Strategy

Business In The Bedrooms Of The Nation

A new mattress retailer invades Sleep Country's territory.

It will be interesting to see whether the folks at Sleep Country, which has grown into Canada's largest and most successful specialty mattress retailer, will still be able to sleep like bricks as The Brick Group Income Fund gets ready to open a competing chain of mattress stores in mid-August.

The Brick Group announced this week that the first six stores in its Sleep Better chain are expected to open on Aug. 11 across the Greater Toronto Area. The income fund, which owns The Brick furniture and appliance stores, United Furniture Warehouse and HomeShow Canada, plans to open 100 of the specialty mattress stores across the country over a three-year period. “We'll offer a better way to sell mattresses, and believe we are well poised to become Canada's No. 1 mattress retailer,” says Sleep Better general manager Armando Murillo. He adds that the chain will showcase exclusive lines, including the King Koil bedding collection designed by Jaclyn Smith, ex-Charlie's Angel turned home designer.

The Sleep Better stores are seen by some analysts, such as Wu-Seng Kon of Wellington West Capital, as “the first serious” specialty store competition to the phenomenal success of Sleep Country. That chain launched 11 years ago with Christine Magee, a veteran of the banking business, acting as both CEO and advertising spokeswoman, with those by now-familiar ads asking “Why buy a mattress anywhere else?” With its pervasive marketing, convenient locations and large selection, Sleep Country challenged department stores for supremacy in the mattress market. (Lately, however, department store retailer Sears Canada — which has for years sold its own popular line of “Searsopedic” mattresses — has been fighting back, opening its own stand-alone chain of mattress stores. It now has six.

Even with all the furniture business experience and success of The Brick behind it, the Sleep Better chain will be up against a tough, profitable incumbent in Sleep Country Canada, which has 101 stores in seven regional markets. Sleep Country recently announced results for the second quarter of this fiscal year. It had $52.5 million in for the quarter, up 14.8% compared with the same period in the previous year, and a profit of $4.7 million, up 4%.

Canaccord Capital analyst Benoit Caron notes that while the arrival of a new player “deteriorates the competitive landscape,” the threat “should not have immediate effects on Sleep Country until Sleep Better grows to a significant number of outlets.” Also, Caron points out that Sleep Country has been the “defining force in mattress retailing, to the point where Sleep Better is literally copying the market leader to shape its own image.” He observes that everything from in-store layout, brand selection and delivery practices “appears to have been inspired by Sleep Country Canada.” Indeed, Sleep Better's Murillo says in a news release that the chain will offer ” top brand names at the lowest prices, the best consultation in order to select the better sleep set, plus free same-day delivery, free setup and pickup of the old mattress sets, and a 120-day price guarantee or the product is free.” Much of this emulates Sleep Country practices.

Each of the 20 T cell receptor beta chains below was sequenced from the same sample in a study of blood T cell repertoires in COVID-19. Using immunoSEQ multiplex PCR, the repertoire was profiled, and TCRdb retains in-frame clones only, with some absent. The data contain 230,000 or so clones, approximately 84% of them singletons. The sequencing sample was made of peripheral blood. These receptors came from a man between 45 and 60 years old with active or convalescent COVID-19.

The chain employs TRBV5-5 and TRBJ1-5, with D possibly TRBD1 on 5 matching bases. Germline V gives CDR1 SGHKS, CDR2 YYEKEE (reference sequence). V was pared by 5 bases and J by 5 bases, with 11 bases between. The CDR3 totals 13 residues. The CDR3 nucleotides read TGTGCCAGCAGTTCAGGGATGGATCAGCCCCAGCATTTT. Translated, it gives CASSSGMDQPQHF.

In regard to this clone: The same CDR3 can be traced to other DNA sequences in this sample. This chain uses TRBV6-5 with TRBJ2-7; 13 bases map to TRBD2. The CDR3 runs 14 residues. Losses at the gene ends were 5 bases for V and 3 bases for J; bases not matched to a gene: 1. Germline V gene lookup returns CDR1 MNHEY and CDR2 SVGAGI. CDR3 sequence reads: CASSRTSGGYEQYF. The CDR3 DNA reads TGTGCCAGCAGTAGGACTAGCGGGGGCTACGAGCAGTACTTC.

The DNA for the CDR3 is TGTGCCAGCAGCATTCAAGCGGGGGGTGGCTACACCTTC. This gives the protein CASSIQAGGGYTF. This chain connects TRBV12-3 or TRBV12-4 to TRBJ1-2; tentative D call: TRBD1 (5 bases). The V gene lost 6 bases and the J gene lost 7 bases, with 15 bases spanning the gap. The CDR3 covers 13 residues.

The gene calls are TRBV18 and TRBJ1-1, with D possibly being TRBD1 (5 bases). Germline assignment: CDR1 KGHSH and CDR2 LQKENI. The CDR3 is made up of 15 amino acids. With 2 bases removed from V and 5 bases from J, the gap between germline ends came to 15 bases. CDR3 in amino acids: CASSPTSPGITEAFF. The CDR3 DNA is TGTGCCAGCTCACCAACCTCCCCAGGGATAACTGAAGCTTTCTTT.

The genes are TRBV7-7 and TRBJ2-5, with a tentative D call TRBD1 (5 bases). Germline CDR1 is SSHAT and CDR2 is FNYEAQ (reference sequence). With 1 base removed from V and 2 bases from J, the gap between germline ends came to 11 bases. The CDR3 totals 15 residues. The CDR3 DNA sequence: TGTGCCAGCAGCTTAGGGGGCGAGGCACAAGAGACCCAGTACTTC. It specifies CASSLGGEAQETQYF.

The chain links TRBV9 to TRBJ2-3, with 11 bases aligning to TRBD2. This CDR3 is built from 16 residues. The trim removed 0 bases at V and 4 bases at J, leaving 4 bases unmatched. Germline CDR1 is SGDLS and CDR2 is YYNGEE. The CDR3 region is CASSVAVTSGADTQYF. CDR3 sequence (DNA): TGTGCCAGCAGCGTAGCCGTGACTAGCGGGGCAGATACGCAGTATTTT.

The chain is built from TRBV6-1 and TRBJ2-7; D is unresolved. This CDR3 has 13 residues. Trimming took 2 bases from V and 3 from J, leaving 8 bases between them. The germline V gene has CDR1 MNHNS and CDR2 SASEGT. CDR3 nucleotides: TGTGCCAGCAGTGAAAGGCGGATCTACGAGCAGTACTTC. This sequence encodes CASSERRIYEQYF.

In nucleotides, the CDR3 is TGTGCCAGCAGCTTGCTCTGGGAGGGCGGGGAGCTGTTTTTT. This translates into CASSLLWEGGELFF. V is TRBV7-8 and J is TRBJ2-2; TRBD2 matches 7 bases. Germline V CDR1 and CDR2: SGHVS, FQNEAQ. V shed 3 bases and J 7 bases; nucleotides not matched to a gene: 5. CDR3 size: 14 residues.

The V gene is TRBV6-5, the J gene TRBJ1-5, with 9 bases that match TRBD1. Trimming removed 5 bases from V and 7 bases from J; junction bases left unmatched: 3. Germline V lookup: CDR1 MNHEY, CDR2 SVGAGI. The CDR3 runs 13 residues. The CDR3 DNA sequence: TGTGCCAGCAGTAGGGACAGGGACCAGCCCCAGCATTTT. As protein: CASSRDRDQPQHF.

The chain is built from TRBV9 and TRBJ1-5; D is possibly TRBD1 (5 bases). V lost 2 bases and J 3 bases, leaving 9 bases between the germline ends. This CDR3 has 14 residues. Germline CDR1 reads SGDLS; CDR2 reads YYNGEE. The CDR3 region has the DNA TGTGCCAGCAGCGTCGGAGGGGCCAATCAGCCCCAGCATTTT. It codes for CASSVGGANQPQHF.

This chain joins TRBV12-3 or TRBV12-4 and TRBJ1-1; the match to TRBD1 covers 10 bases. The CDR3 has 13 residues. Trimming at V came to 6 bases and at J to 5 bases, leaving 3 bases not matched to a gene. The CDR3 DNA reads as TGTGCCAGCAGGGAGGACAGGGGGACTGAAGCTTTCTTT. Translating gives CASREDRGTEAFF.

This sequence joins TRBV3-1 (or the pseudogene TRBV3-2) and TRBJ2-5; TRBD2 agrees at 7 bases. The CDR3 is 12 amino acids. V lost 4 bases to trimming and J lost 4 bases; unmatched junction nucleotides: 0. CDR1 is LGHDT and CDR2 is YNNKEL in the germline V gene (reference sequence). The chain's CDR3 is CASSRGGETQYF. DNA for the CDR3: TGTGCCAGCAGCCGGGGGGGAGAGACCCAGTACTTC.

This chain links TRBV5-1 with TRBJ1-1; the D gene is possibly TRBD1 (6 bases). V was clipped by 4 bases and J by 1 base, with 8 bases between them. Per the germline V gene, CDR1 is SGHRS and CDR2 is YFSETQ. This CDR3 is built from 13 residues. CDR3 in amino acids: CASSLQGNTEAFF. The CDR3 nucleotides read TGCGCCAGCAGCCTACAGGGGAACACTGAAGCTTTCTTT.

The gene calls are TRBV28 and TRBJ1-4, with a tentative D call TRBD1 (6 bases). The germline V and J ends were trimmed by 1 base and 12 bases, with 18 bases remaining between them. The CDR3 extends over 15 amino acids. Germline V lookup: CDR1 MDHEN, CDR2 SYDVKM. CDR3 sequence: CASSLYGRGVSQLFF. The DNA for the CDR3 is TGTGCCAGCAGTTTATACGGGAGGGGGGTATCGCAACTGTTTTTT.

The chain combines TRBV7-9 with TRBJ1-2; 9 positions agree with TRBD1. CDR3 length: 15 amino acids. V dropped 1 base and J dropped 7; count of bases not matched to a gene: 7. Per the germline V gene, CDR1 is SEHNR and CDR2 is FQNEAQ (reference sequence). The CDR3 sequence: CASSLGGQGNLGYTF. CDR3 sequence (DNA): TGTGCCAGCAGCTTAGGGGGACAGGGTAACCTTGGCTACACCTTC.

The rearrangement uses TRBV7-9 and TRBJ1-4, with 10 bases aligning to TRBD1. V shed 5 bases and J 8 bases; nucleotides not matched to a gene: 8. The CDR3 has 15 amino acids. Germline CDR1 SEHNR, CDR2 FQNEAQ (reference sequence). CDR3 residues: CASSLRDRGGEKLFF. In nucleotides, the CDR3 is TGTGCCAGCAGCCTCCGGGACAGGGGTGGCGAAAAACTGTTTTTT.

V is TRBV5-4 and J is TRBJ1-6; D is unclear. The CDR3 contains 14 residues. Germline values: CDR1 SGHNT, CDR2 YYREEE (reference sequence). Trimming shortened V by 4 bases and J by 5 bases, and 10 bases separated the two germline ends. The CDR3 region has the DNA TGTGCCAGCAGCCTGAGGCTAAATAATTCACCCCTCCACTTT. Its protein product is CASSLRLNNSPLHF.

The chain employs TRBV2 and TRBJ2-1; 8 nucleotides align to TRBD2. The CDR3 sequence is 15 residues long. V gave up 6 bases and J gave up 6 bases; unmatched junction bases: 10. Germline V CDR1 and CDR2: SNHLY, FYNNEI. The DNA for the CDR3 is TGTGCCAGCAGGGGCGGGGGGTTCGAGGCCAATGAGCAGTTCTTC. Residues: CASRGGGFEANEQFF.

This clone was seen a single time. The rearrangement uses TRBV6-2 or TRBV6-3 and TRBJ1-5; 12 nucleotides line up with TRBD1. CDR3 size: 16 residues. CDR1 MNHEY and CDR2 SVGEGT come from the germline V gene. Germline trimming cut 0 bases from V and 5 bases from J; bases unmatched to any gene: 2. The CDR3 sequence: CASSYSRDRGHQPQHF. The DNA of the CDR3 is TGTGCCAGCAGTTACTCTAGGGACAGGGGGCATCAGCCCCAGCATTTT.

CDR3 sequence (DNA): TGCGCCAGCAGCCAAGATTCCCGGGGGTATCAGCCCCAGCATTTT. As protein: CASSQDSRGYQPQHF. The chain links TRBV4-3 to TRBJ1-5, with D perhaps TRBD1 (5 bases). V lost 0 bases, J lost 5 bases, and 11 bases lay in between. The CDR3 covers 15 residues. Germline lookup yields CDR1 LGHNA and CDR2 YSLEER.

Both chains will sell many of the same brands — for instance, Sealy, Serta, Simmons and King Coil — but Caron says it will be interesting to see the “best price” policy in action. Mattress retailers often have specific models of a particular brand — say, Sealy — made to their own specifications. As a result, true comparison shopping for mattresses, unlike appliances or electronics, becomes difficult for the customer. Says Caron: “The same mattress can be delivered with various combinations of quilt or fabric, causing two virtually identical mattress to have different names depending on the retailer selling them.”

So should investors in Sleep Country lose sleep over the newcomer in the mattress market? Certainly, units of the income trust, which went public in April 2003, have dropped in value since The Brick announced its plans in March to tap into the bedding market. In late 2004, they traded as high as $25, but the units now trade in the $19-$20 range. Caron, who has a buy recommendation on the Sleep Country trust and a target price of $24, says the recent correction “clearly presents a buying opportunity.” He also notes Sleep Country has stores covering 50%-60% of Canada's urban population, and there is plenty of growth opportunity as it expands to the East. Still, now that it has woken up to find another competitor, Sleep Country probably can't afford to roll over and hit the snooze button.